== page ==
Sleep paralysis is an inability to move that happens sometimes for a short period as you’re falling asleep or waking up. The mind is awake, but the body lags behind for a minute or two.
Although the feeling is bizarre and can be scary, sleep paralysis isn’t rare or dangerous. It occurs most often in young people, beginning in the teens, and in people with other sleep issues, including narcolepsy, sleep apnea, and nighttime leg cramps. It is also more common in people with post-traumatic stress or panic disorder. In those moments of paralysis, some people feel that they are falling, floating, or having an “out-of-body experience.” Others hallucinate a presence in the room, hovering nearby, and may conclude they have been abducted by aliens or visited by ghosts. According to one theory, people who feel outside of their own bodies or sense ghostly presences might be experiencing a glitch in their mirror neurons, the part of the brain that fires when we observe activity in other people.
We’ve all heard people boasting that they’re perfectly functional on five hours of sleep or less. Adults do vary in their sleep needs, but the number who are at their best with such little sleep is vanishingly small. Long-term sleep deprivation is linked to obesity, type 2 diabetes, heart disease, and traffic accidents.
So why do people say they’re fine on a sleep-deprived schedule? A rush of cortisol, the hormone that revs us up to manage stress, can create the sensation of alertness. It’s an illusion; the sleep-deprived still do poorly on objective tests of their short-term memory and motor skills.
For optimal functioning, seniors usually need seven to eight hours, and other adults need seven to nine. Teens need eight to 10 hours and younger children need even more. People who are getting enough sleep take at least 15 minutes to fall asleep when they get into bed.
Although losing an entire night’s sleep zombifies most of us, there are exceptions: Some people feel much happier or calmer after an all-nighter.
That’s probably because the jolt is a reset for their body clocks, which were out of whack, an idea first described in an 1818 German psychiatric textbook.
Depression or bipolar disorder almost always involves a disruption in sleep, which may be a symptom or a trigger. According to British psychiatrist David Veale, staying up for 36 hours relieves mood symptoms in about half of these patients. To maintain this state, he prescribes a sleep schedule that requires waking up in the wee hours for the next several days. After that, they may be able to stay in a more standard sleep schedule, supported by light therapy. Our body clocks are set by light: Veale prescribes exposure to intense white light in the morning for six months to a year.
The last Guinness World Record for staying awake went to 17-year-old Randy Gardner, after he stayed awake for 11 days and 25 minutes in 1963 — but even if you decide to risk grievous bodily harm by exceeding it, nobody’s going to record your victory. The health risks are so vast after even a few days without sleep that Guinness did away with the record because of how dangerous it would be to attempt it.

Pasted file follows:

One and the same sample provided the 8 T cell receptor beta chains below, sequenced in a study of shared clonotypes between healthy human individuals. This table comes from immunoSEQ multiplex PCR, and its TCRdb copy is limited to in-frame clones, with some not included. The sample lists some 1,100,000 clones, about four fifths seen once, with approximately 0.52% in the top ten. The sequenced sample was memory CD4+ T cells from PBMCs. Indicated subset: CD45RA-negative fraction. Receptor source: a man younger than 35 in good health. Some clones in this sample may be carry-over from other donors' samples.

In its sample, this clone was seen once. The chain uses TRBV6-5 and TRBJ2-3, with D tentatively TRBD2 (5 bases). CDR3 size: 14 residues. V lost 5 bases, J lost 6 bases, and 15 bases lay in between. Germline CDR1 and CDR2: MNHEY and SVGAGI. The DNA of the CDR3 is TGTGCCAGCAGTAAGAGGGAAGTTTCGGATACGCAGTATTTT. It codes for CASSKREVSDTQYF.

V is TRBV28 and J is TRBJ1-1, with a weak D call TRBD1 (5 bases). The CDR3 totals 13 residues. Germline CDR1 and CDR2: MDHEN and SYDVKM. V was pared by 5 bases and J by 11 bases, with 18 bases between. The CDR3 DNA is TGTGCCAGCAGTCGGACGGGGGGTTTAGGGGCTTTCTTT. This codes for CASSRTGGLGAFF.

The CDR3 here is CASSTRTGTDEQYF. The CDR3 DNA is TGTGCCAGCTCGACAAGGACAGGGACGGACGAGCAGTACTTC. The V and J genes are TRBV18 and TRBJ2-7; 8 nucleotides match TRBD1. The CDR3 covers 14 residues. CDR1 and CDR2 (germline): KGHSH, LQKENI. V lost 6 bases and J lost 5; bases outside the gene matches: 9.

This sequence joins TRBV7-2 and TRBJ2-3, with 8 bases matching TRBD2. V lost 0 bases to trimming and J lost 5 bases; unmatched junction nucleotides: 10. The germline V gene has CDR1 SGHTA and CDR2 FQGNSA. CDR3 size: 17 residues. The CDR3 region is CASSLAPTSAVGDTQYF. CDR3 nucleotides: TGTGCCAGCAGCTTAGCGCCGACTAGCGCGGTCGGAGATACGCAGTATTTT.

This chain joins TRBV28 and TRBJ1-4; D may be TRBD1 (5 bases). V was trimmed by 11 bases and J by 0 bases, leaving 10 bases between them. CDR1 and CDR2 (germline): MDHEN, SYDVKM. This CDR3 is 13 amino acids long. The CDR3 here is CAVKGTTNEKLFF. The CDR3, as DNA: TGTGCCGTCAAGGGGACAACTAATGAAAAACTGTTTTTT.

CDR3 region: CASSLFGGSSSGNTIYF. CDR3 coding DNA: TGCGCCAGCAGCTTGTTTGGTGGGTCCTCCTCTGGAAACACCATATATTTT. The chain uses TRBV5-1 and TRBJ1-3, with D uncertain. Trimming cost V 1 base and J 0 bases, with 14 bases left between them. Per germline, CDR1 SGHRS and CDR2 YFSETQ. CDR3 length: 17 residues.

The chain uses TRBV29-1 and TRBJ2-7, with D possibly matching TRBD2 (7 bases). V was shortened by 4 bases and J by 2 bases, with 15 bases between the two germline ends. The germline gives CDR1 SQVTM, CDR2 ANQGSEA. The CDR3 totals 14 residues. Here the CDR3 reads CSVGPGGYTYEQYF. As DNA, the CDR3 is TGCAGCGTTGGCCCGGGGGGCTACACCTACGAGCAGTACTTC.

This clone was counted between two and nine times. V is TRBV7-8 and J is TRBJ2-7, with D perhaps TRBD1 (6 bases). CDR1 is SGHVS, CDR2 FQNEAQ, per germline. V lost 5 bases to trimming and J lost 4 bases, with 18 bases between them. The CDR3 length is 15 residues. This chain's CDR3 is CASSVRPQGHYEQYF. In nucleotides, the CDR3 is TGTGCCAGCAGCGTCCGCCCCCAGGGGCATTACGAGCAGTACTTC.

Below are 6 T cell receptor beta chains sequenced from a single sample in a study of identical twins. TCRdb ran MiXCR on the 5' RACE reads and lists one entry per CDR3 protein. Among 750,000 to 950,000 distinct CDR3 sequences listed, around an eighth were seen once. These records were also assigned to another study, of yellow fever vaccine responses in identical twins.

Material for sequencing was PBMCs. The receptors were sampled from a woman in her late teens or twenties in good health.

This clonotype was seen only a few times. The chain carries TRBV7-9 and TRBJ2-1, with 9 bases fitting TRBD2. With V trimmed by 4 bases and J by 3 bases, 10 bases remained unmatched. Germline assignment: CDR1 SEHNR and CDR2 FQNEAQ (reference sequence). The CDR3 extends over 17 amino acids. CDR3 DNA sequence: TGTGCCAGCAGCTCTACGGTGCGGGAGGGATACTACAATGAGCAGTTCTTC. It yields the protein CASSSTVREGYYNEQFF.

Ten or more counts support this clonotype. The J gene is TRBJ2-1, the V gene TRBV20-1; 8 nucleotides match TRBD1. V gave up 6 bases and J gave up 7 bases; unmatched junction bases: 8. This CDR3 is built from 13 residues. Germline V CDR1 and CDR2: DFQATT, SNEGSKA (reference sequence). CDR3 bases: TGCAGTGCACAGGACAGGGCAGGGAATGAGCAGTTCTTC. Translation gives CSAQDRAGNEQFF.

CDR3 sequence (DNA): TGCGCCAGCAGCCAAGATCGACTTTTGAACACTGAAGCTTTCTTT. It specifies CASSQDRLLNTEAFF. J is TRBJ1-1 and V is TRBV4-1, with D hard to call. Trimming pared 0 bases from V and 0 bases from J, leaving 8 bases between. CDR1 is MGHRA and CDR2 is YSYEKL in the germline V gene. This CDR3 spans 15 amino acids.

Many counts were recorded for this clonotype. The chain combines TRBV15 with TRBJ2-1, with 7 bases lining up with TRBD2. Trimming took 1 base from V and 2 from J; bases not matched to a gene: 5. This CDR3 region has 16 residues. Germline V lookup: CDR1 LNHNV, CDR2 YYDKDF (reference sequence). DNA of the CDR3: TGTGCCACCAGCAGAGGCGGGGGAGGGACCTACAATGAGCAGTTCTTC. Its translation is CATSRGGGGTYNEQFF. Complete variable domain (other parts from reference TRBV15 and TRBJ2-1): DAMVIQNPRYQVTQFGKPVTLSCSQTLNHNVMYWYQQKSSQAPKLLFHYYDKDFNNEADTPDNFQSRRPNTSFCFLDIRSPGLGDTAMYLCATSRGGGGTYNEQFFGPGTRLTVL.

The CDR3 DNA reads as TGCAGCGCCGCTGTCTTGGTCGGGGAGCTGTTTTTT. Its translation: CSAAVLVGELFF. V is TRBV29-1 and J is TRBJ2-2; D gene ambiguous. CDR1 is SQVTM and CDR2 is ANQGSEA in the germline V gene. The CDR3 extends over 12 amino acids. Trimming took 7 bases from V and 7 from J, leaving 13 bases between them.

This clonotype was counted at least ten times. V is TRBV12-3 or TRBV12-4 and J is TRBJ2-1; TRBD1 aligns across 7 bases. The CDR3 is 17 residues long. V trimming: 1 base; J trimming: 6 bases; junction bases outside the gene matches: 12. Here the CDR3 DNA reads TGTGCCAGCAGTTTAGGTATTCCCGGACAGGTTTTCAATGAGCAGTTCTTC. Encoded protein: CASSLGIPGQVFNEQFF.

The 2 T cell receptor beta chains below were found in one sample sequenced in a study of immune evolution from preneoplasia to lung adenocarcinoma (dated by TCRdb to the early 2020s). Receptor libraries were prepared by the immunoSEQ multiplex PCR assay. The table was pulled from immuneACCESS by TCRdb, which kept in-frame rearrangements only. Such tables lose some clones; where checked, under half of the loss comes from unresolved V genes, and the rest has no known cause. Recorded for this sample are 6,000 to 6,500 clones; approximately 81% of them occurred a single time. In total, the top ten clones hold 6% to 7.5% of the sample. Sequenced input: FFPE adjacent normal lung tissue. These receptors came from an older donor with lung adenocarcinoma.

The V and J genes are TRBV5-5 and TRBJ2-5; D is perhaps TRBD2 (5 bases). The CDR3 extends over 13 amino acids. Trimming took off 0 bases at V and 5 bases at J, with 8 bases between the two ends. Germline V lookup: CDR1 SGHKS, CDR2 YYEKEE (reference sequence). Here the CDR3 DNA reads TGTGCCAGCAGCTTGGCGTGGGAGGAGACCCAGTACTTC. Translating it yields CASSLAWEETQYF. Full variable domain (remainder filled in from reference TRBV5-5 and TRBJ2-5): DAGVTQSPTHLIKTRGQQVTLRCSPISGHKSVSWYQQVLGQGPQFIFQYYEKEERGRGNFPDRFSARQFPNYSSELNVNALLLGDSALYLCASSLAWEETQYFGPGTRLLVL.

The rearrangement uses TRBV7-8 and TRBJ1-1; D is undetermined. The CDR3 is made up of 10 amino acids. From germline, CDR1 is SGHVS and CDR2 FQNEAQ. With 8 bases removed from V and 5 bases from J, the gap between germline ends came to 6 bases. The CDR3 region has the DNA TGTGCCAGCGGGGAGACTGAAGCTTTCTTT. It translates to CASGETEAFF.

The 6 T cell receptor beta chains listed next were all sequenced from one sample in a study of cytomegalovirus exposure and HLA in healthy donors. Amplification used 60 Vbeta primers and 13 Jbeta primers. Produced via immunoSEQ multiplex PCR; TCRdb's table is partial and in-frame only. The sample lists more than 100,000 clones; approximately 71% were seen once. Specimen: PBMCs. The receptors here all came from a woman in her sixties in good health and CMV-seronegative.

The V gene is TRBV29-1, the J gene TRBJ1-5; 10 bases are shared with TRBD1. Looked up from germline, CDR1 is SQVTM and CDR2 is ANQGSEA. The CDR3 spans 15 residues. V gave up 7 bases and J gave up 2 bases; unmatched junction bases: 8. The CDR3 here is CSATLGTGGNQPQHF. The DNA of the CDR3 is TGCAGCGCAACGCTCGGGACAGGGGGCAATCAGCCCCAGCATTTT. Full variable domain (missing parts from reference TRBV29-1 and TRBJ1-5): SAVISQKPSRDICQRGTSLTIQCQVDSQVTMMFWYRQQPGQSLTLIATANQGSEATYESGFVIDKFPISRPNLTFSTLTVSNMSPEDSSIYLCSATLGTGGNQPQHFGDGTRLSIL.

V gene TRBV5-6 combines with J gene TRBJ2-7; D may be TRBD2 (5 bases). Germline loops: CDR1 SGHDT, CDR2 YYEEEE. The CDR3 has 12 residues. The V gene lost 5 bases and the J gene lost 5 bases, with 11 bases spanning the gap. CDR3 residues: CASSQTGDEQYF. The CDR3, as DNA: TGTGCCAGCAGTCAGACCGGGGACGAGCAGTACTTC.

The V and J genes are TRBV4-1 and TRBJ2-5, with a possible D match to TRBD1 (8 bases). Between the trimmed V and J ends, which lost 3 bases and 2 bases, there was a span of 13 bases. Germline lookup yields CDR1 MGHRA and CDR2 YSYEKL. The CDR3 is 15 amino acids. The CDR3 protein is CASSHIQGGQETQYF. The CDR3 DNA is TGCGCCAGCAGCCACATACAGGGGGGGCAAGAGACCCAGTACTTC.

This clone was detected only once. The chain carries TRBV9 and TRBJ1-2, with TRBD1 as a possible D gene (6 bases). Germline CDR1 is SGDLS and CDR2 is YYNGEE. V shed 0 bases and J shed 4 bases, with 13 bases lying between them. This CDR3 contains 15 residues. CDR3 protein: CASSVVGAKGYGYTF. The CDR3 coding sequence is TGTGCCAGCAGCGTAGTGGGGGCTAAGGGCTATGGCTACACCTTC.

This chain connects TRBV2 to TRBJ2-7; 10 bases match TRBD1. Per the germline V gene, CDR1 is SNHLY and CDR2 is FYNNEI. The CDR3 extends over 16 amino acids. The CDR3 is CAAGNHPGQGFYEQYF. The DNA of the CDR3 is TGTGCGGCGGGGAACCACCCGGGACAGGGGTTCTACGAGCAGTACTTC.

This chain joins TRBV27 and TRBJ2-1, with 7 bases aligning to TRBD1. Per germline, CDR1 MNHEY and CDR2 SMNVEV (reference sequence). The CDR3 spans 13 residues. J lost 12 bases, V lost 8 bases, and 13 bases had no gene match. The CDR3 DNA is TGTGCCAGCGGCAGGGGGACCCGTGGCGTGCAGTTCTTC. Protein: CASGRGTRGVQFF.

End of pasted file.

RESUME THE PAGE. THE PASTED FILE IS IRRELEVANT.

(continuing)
Gardner, who drafted friends to help him stay awake in shifts, said it became very difficult on his third day of wakefulness, and he ate tangerines and oranges to help with the nausea he experienced. Eventually, a Stanford researcher took notice and kept him company for the rest of the record-breaking run. After he hit his milestone, he fell asleep with electrodes attached to his head at a nearby naval hospital. He and his friends won first place in the Greater San Diego Science Fair for their efforts.
A siesta can be any nap or short rest — or it may refer to a specific time of the day set aside for naps, particularly in (but not limited to) Spain. While the tradition has fallen by the wayside for many people in the modern world, it’s codified in at least one place. In Ador, Spain, a small town near Valencia, the hours between 2 p.m. and 5 p.m. are an official quiet time. Businesses close, sports pause, and parents are encouraged to keep their children inside. A siesta between 3 p.m. and 5 p.m. is still standard practice in parts of Greece as well, especially during the hot summer months.
The word “siesta” comes from the Latin term “hora sexta,” used in ancient Rome to refer to the sixth hour after dawn — typically the start of a period of rest.
Artificial light has made sleep far less pleasant. We get too little sunlight and too much light when we need darkness.
In medieval Europe, there were no glowing smartphones or bedside lamps. At sundown, families blew out a candle and retreated to soft heaps of rags in one room. After about four hours of sleep, at midnight, adults awoke for a blissful hour or two of prayer, sex, reading, writing, or chatting, before they dozed off and awoke at dawn.
That’s apparently the natural rhythm. In an experiment in the 1990s, in which participants lived away from artificial light, after three weeks they gradually drifted into the pre-artificial light pattern of waking in the middle of the night. Tests of their blood in the interlude showed that even without sex, they were awash in prolactin, a hormone released after orgasm that gives us the “afterglow.”
Eight hours seems to be the key, but ideally, we’d all have a sweet interlude. Just don’t turn on your lights or use your laptop or phone.